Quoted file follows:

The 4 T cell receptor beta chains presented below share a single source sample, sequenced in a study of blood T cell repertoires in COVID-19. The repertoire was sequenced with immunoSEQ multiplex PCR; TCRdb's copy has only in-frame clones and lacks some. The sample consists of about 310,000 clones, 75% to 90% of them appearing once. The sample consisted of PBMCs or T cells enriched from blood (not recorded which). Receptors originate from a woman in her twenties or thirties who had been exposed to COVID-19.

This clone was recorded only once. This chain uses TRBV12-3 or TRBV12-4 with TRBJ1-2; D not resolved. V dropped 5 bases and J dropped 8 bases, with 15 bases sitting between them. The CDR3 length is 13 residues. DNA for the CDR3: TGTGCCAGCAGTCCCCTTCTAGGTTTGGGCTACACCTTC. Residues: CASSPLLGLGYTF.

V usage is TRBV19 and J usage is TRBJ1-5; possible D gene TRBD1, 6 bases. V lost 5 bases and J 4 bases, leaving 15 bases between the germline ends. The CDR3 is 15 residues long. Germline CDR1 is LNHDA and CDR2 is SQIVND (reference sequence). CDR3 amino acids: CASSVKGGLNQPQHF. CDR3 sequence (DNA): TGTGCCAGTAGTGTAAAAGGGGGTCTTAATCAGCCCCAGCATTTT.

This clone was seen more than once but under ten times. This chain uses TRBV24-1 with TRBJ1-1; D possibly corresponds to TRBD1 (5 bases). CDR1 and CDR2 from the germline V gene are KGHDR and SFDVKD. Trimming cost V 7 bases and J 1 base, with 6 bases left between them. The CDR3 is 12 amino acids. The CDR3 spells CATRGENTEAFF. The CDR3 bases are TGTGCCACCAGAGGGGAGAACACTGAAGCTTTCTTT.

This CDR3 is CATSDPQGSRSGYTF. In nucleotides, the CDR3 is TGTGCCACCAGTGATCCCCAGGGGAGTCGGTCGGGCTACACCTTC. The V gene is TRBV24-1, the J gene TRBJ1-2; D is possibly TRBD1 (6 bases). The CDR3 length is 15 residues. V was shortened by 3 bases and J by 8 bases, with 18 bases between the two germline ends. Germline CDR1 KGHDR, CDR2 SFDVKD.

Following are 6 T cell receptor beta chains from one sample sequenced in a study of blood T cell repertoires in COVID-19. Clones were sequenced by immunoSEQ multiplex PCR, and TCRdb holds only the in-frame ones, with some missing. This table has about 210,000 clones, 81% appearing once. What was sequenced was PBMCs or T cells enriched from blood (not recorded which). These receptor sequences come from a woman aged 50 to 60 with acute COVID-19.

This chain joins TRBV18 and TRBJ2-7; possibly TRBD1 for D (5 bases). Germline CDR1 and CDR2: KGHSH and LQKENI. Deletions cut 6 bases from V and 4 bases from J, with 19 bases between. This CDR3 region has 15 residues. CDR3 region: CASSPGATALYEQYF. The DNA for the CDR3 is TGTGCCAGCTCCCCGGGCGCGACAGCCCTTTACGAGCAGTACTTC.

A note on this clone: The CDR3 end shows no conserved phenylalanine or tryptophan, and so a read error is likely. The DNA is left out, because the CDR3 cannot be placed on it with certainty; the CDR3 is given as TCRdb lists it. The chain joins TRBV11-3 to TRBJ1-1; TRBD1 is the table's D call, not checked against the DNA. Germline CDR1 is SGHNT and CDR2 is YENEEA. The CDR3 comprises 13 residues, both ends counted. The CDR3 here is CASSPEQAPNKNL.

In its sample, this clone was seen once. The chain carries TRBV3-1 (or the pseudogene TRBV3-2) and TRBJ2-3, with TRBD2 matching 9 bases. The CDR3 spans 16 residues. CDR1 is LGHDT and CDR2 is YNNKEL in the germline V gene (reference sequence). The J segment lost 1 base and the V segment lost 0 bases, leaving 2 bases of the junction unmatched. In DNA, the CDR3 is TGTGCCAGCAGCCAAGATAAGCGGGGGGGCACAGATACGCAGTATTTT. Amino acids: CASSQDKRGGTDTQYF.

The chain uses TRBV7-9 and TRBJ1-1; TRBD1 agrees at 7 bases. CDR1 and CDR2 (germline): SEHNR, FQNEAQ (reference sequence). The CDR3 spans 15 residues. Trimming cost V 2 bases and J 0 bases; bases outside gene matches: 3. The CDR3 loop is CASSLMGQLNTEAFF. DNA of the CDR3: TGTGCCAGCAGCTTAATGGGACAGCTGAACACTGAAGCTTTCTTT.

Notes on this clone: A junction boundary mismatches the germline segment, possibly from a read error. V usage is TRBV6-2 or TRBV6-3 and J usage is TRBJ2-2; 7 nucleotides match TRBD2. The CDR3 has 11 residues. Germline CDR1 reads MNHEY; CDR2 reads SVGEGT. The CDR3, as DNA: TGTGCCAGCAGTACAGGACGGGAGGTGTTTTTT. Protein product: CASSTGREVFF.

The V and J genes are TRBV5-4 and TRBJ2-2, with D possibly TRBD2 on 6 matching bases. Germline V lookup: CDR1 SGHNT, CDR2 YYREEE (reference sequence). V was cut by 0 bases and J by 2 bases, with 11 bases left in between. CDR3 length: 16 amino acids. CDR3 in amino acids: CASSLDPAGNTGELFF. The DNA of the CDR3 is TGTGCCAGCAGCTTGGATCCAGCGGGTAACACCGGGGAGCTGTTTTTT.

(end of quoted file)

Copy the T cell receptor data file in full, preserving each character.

The 4 T cell receptor beta chains presented below share a single source sample, sequenced in a study of blood T cell repertoires in COVID-19. The repertoire was sequenced with immunoSEQ multiplex PCR; TCRdb's copy has only in-frame clones and lacks some. The sample consists of about 310,000 clones, 75% to 90% of them appearing once. The sample consisted of PBMCs or T cells enriched from blood (not recorded which). Receptors originate from a woman in her twenties or thirties who had been exposed to COVID-19.

This clone was recorded only once. This chain uses TRBV12-3 or TRBV12-4 with TRBJ1-2; D not resolved. V dropped 5 bases and J dropped 8 bases, with 15 bases sitting between them. The CDR3 length is 13 residues. DNA for the CDR3: TGTGCCAGCAGTCCCCTTCTAGGTTTGGGCTACACCTTC. Residues: CASSPLLGLGYTF.

V usage is TRBV19 and J usage is TRBJ1-5; possible D gene TRBD1, 6 bases. V lost 5 bases and J 4 bases, leaving 15 bases between the germline ends. The CDR3 is 15 residues long. Germline CDR1 is LNHDA and CDR2 is SQIVND (reference sequence). CDR3 amino acids: CASSVKGGLNQPQHF. CDR3 sequence (DNA): TGTGCCAGTAGTGTAAAAGGGGGTCTTAATCAGCCCCAGCATTTT.

This clone was seen more than once but under ten times. This chain uses TRBV24-1 with TRBJ1-1; D possibly corresponds to TRBD1 (5 bases). CDR1 and CDR2 from the germline V gene are KGHDR and SFDVKD. Trimming cost V 7 bases and J 1 base, with 6 bases left between them. The CDR3 is 12 amino acids. The CDR3 spells CATRGENTEAFF. The CDR3 bases are TGTGCCACCAGAGGGGAGAACACTGAAGCTTTCTTT.

This CDR3 is CATSDPQGSRSGYTF. In nucleotides, the CDR3 is TGTGCCACCAGTGATCCCCAGGGGAGTCGGTCGGGCTACACCTTC. The V gene is TRBV24-1, the J gene TRBJ1-2; D is possibly TRBD1 (6 bases). The CDR3 length is 15 residues. V was shortened by 3 bases and J by 8 bases, with 18 bases between the two germline ends. Germline CDR1 KGHDR, CDR2 SFDVKD.

Following are 6 T cell receptor beta chains from one sample sequenced in a study of blood T cell repertoires in COVID-19. Clones were sequenced by immunoSEQ multiplex PCR, and TCRdb holds only the in-frame ones, with some missing. This table has about 210,000 clones, 81% appearing once. What was sequenced was PBMCs or T cells enriched from blood (not recorded which). These receptor sequences come from a woman aged 50 to 60 with acute COVID-19.

This chain joins TRBV18 and TRBJ2-7; possibly TRBD1 for D (5 bases). Germline CDR1 and CDR2: KGHSH and LQKENI. Deletions cut 6 bases from V and 4 bases from J, with 19 bases between. This CDR3 region has 15 residues. CDR3 region: CASSPGATALYEQYF. The DNA for the CDR3 is TGTGCCAGCTCCCCGGGCGCGACAGCCCTTTACGAGCAGTACTTC.

A note on this clone: The CDR3 end shows no conserved phenylalanine or tryptophan, and so a read error is likely. The DNA is left out, because the CDR3 cannot be placed on it with certainty; the CDR3 is given as TCRdb lists it. The chain joins TRBV11-3 to TRBJ1-1; TRBD1 is the table's D call, not checked against the DNA. Germline CDR1 is SGHNT and CDR2 is YENEEA. The CDR3 comprises 13 residues, both ends counted. The CDR3 here is CASSPEQAPNKNL.

In its sample, this clone was seen once. The chain carries TRBV3-1 (or the pseudogene TRBV3-2) and TRBJ2-3, with TRBD2 matching 9 bases. The CDR3 spans 16 residues. CDR1 is LGHDT and CDR2 is YNNKEL in the germline V gene (reference sequence). The J segment lost 1 base and the V segment lost 0 bases, leaving 2 bases of the junction unmatched. In DNA, the CDR3 is TGTGCCAGCAGCCAAGATAAGCGGGGGGGCACAGATACGCAGTATTTT. Amino acids: CASSQDKRGGTDTQYF.

The chain uses TRBV7-9 and TRBJ1-1; TRBD1 agrees at 7 bases. CDR1 and CDR2 (germline): SEHNR, FQNEAQ (reference sequence). The CDR3 spans 15 residues. Trimming cost V 2 bases and J 0 bases; bases outside gene matches: 3. The CDR3 loop is CASSLMGQLNTEAFF. DNA of the CDR3: TGTGCCAGCAGCTTAATGGGACAGCTGAACACTGAAGCTTTCTTT.

Notes on this clone: A junction boundary mismatches the germline segment, possibly from a read error. V usage is TRBV6-2 or TRBV6-3 and J usage is TRBJ2-2; 7 nucleotides match TRBD2. The CDR3 has 11 residues. Germline CDR1 reads MNHEY; CDR2 reads SVGEGT. The CDR3, as DNA: TGTGCCAGCAGTACAGGACGGGAGGTGTTTTTT. Protein product: CASSTGREVFF.

The V and J genes are TRBV5-4 and TRBJ2-2, with D possibly TRBD2 on 6 matching bases. Germline V lookup: CDR1 SGHNT, CDR2 YYREEE (reference sequence). V was cut by 0 bases and J by 2 bases, with 11 bases left in between. CDR3 length: 16 amino acids. CDR3 in amino acids: CASSLDPAGNTGELFF. The DNA of the CDR3 is TGTGCCAGCAGCTTGGATCCAGCGGGTAACACCGGGGAGCTGTTTTTT.